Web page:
Finally, I got close enough to an oribi to get a good picture. It's looking directly at me with its right eye -- like most herbivores its eyes are positioned to give the widest possible view.  Its two dainty horns curve slightly forward.
Finally, a close-up Oribi, the antelope that’s about the size of a housecat

By the time we were heading back from the morning game drive, I was in a good deal more pain than usual from the jostling of the game car over bumpy dirt roads. I figured I would take a rest, and then for the afternoon we’d planned a drive to the top of the falls — a nice, easy trip mostly on paved roads and with only a little walking. I was already feeling bad enough to be frightened that somehow I might have caught Covid on the plane ride into Uganda after all — at this stage, there were no stomach symptoms of the water sickness; just bad headache and body aches all over. So I brought out one of the home rapid antigen tests I had brought and surreptitiously checked myself.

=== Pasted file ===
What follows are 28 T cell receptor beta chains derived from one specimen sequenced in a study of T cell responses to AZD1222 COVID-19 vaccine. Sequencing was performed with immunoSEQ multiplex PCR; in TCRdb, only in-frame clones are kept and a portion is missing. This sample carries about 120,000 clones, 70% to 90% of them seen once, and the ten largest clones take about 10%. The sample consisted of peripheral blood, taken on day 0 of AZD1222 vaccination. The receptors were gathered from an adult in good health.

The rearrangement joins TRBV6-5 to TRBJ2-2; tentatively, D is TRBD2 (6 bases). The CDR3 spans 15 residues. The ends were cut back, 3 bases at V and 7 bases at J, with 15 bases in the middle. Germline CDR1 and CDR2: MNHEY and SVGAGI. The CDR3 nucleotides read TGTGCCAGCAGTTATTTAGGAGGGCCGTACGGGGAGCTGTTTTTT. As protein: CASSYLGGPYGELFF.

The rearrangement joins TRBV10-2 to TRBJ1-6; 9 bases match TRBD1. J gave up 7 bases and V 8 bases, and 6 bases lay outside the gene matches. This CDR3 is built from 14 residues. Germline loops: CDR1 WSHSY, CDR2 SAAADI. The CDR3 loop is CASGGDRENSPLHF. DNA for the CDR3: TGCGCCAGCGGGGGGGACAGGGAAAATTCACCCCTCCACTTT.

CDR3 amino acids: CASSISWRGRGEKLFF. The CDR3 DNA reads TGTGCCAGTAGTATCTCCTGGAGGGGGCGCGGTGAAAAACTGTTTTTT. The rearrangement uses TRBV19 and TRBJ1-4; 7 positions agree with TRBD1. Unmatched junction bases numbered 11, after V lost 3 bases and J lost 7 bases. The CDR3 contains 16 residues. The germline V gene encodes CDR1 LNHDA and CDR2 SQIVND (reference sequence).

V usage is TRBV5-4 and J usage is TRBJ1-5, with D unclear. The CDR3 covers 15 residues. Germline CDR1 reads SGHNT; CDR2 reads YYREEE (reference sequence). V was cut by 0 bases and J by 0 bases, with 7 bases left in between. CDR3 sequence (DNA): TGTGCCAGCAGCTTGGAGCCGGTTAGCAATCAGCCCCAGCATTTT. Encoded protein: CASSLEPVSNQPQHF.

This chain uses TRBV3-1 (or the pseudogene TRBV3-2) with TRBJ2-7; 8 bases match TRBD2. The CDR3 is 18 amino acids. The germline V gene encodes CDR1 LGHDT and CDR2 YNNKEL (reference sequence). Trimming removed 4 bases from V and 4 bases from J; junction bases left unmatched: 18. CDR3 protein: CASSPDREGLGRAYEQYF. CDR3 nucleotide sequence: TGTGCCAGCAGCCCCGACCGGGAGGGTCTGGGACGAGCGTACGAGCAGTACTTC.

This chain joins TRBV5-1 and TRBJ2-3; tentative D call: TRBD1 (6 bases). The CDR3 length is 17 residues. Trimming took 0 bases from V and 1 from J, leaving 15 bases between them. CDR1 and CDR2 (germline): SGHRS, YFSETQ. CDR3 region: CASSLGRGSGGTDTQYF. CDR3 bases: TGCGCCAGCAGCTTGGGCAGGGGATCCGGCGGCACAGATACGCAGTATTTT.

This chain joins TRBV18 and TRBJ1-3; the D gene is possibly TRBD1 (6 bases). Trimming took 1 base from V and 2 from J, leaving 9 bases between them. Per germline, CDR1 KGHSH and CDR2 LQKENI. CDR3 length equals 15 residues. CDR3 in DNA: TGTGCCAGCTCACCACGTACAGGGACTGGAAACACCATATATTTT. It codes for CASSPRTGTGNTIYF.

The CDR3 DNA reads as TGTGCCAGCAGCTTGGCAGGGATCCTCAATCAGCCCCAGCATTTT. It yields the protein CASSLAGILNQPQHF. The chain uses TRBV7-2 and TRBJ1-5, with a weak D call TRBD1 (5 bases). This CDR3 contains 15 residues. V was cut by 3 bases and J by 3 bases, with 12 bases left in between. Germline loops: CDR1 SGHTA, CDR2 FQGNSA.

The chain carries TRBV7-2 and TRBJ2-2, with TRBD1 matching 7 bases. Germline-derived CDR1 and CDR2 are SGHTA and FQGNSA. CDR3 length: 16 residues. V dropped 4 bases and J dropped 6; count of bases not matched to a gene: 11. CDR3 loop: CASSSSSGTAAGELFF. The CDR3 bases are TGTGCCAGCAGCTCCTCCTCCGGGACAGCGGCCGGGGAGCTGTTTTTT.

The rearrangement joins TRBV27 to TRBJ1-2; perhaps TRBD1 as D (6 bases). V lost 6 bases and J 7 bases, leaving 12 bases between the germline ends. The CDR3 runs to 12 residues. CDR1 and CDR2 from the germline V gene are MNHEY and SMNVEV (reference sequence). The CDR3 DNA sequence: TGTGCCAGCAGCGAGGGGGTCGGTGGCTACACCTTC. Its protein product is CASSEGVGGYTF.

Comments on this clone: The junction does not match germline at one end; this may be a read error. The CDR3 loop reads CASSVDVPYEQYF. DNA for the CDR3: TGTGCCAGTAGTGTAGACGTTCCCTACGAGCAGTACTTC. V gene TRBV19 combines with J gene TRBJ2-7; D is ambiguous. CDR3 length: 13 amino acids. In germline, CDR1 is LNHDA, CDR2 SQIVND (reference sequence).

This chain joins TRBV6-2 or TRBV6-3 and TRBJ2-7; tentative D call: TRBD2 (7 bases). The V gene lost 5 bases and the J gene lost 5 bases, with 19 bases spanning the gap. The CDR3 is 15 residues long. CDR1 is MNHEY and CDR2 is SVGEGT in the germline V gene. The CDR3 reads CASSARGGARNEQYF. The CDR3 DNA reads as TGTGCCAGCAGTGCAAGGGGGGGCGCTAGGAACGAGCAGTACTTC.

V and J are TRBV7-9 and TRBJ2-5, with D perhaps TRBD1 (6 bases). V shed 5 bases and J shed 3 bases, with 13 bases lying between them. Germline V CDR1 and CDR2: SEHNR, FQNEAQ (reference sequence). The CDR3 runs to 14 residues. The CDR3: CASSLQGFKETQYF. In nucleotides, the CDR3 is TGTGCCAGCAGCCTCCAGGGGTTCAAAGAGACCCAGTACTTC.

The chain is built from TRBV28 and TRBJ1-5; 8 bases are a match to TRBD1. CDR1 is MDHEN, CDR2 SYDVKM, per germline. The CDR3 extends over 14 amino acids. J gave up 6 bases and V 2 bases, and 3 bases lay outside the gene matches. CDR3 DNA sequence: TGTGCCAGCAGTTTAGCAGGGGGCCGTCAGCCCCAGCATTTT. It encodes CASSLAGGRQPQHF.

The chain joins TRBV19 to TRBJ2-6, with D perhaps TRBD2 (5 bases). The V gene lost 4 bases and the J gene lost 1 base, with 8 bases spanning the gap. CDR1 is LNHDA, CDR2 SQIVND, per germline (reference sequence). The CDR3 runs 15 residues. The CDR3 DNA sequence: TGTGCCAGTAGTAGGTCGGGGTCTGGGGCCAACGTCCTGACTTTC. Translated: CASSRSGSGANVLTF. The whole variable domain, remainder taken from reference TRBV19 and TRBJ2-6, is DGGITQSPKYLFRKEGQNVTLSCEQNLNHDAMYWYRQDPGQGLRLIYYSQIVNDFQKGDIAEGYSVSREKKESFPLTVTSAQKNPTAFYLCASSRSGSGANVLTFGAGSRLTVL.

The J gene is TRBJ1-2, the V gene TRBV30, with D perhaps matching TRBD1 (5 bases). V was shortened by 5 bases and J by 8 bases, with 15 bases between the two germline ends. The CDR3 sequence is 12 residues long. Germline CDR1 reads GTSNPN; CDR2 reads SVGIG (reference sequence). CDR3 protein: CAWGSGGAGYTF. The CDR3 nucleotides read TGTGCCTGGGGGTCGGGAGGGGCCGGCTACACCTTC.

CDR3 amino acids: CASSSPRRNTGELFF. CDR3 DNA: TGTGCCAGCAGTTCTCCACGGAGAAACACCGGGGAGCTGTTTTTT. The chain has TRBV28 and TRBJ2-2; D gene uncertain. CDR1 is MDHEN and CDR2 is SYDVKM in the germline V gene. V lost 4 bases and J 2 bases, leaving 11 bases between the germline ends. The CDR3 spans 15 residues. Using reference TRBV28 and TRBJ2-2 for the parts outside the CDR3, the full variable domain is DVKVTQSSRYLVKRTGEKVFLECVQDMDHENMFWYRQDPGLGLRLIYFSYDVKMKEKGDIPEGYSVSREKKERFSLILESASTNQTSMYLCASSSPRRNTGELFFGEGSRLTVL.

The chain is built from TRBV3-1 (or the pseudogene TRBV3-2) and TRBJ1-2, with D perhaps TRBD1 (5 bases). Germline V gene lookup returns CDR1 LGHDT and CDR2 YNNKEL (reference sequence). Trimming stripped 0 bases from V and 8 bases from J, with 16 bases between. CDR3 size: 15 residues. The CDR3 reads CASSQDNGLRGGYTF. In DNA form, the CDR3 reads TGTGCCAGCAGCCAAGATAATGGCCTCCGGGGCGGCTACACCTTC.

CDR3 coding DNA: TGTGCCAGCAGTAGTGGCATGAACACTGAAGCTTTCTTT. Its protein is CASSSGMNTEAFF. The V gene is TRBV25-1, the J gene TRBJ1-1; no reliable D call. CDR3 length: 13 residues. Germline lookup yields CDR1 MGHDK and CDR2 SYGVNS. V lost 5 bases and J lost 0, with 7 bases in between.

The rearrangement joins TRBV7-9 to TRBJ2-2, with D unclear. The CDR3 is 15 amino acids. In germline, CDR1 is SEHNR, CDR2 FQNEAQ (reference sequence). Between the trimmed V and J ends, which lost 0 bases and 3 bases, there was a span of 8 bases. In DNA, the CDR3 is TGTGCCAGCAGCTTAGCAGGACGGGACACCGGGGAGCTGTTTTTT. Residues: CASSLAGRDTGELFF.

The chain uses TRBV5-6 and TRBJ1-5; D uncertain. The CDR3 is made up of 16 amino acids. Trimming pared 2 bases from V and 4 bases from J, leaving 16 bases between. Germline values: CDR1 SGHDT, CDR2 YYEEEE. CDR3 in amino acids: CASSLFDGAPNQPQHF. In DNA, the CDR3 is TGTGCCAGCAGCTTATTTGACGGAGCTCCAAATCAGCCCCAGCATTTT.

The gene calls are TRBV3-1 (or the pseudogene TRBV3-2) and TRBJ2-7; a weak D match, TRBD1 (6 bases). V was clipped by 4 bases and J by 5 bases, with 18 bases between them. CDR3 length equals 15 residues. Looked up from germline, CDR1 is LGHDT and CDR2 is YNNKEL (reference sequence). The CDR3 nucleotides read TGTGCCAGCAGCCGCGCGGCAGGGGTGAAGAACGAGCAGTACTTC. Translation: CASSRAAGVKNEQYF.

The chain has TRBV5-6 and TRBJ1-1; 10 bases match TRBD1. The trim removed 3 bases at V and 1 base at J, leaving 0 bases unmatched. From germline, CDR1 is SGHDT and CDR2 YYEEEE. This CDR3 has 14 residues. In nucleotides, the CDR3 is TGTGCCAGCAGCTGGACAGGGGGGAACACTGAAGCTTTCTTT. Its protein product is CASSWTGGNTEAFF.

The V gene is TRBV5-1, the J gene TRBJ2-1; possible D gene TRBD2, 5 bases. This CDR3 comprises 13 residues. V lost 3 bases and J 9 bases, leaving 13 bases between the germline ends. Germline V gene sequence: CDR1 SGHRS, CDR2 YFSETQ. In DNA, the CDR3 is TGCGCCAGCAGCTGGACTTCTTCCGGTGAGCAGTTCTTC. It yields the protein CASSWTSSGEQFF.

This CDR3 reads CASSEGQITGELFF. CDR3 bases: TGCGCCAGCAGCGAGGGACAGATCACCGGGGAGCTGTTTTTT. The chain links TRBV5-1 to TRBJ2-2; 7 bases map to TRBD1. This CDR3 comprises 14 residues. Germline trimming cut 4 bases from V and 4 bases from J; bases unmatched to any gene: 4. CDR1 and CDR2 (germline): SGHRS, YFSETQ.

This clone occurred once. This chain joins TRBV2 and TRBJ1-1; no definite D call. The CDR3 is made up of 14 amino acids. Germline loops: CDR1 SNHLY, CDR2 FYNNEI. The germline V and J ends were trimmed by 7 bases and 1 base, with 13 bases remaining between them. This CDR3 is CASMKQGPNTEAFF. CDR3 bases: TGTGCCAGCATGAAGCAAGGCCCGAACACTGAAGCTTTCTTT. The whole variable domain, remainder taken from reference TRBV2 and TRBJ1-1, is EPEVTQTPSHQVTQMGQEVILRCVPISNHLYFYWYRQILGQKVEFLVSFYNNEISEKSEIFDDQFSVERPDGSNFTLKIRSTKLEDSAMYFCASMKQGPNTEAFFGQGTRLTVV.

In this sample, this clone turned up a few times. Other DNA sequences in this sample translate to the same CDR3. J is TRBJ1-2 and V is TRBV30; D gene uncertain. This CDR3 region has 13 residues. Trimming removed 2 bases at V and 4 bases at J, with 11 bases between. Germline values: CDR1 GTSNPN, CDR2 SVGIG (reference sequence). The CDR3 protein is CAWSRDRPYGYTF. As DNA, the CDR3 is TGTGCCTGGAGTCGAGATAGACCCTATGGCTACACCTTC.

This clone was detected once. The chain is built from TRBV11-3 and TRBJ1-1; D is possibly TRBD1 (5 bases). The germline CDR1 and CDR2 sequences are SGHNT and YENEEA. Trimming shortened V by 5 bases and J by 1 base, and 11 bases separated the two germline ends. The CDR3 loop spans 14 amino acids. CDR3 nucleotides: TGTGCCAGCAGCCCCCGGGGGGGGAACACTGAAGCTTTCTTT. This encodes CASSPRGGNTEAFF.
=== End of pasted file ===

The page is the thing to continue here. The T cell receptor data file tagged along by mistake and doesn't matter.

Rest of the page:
The test was very, very clearly negative. That reassured me for the moment, and I figured this must just be a bad fibro flare after all, and I would work through it and rest tomorrow, when we were on the road. So we started out for the top of Murchison Falls.

By the time we got there, I knew something was really badly wrong. My body hurt all over, my head felt like something held in a carpentry clamp, and I was so weak I couldn’t make the two-block walk from the parking lot to the falls. I had to lean heavily on Innocent’s arm just to stumble along, and I felt like I had no control of where I was putting my feet. It was scary. And I had forgotten the shower water completely by this point, so I had no idea why any of it was happening. Heat? Dehydration? Fibromyalgia? A non-Covid viral illness? What was going on?